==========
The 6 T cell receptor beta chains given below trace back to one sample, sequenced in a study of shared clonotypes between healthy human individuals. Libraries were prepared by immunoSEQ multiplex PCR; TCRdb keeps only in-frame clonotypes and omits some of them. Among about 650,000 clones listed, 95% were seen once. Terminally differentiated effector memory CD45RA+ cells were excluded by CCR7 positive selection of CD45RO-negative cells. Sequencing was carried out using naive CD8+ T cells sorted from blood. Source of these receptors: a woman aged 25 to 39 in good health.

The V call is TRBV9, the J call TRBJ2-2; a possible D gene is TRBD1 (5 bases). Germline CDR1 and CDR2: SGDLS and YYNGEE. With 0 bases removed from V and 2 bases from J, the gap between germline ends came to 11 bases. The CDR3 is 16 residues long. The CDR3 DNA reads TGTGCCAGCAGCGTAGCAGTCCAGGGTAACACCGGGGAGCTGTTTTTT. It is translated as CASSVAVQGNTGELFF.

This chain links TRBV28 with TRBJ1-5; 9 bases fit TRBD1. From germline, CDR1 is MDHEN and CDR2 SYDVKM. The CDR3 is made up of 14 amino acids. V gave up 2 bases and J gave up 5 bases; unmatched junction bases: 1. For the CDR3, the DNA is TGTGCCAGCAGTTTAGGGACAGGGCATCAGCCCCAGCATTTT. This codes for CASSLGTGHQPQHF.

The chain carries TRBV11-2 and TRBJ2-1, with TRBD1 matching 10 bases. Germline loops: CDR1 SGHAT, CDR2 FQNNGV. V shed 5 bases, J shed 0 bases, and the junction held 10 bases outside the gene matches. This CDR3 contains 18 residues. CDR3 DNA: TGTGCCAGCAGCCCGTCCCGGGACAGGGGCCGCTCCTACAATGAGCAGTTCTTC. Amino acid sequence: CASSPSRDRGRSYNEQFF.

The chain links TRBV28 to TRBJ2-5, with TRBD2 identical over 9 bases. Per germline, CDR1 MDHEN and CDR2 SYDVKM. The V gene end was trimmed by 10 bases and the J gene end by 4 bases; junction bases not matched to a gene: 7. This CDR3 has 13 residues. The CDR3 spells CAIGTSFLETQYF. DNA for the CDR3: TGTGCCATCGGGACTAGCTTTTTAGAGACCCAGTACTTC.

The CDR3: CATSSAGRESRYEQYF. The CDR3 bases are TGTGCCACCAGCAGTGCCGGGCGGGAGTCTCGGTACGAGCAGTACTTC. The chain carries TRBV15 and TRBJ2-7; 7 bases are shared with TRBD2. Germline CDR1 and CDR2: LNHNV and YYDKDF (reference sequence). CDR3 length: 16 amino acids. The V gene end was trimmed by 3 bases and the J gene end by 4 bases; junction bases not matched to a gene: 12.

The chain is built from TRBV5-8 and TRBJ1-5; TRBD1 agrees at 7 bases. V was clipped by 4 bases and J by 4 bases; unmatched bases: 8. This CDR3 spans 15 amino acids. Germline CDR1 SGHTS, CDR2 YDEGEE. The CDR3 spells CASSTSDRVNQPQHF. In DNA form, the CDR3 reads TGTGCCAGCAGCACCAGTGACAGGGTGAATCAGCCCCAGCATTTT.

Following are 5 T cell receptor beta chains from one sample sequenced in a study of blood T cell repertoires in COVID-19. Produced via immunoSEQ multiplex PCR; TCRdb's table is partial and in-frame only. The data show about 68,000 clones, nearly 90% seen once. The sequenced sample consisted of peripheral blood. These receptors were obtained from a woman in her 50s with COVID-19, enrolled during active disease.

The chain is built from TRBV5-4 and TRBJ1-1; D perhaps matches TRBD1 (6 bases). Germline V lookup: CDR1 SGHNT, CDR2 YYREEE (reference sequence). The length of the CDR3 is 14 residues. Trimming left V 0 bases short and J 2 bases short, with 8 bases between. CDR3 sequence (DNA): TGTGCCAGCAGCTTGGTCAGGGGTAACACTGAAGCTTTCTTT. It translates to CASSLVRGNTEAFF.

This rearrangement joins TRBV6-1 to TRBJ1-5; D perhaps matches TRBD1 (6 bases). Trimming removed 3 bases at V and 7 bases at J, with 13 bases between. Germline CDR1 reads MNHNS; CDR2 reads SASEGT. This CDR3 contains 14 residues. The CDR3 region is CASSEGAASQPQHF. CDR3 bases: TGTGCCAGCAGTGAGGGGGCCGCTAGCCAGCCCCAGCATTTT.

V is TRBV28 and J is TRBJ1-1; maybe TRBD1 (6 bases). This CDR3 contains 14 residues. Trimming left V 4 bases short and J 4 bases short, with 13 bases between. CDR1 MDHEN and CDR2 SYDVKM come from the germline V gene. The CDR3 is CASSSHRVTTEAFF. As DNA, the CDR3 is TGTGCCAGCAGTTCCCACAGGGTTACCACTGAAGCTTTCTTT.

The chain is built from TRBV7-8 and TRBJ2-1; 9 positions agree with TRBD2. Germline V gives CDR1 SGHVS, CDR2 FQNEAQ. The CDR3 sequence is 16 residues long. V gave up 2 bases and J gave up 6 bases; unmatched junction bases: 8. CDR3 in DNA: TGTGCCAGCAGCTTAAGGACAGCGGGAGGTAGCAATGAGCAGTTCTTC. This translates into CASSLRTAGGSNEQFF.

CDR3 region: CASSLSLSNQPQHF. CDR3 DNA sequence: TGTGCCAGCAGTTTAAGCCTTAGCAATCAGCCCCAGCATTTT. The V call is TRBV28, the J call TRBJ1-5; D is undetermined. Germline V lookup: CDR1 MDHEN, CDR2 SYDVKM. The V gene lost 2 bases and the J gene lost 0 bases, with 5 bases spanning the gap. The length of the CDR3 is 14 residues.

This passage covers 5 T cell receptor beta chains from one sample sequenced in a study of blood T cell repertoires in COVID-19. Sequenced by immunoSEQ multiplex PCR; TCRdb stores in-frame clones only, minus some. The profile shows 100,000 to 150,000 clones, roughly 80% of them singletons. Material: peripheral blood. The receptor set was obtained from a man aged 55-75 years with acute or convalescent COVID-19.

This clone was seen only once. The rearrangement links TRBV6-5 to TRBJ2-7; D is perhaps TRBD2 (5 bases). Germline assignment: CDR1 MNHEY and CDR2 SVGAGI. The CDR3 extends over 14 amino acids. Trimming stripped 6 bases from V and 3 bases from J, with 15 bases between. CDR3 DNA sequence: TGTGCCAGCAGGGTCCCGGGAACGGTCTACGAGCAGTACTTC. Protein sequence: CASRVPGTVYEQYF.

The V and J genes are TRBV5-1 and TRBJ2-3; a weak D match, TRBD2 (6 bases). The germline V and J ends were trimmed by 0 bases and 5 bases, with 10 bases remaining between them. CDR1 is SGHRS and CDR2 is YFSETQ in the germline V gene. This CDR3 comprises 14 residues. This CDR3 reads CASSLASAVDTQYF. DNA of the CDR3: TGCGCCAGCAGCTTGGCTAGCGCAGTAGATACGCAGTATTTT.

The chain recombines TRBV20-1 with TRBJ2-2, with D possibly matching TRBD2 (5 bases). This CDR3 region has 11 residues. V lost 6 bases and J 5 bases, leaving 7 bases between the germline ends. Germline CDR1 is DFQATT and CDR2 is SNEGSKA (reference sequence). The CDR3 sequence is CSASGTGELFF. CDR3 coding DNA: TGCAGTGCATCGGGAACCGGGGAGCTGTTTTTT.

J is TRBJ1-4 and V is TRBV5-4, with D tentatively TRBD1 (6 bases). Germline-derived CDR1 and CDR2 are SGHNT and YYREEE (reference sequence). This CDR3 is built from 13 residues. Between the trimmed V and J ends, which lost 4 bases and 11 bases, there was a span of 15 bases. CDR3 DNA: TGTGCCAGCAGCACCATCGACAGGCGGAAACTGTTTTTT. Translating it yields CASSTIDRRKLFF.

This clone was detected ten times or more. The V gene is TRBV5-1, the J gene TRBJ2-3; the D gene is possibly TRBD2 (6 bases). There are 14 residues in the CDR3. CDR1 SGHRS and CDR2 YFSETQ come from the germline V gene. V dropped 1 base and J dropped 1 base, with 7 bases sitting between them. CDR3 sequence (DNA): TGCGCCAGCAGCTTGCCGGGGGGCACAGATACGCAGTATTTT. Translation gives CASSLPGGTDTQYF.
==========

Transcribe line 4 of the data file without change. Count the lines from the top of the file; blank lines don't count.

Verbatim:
The chain carries TRBV11-2 and TRBJ2-1, with TRBD1 matching 10 bases. Germline loops: CDR1 SGHAT, CDR2 FQNNGV. V shed 5 bases, J shed 0 bases, and the junction held 10 bases outside the gene matches. This CDR3 contains 18 residues. CDR3 DNA: TGTGCCAGCAGCCCGTCCCGGGACAGGGGCCGCTCCTACAATGAGCAGTTCTTC. Amino acid sequence: CASSPSRDRGRSYNEQFF.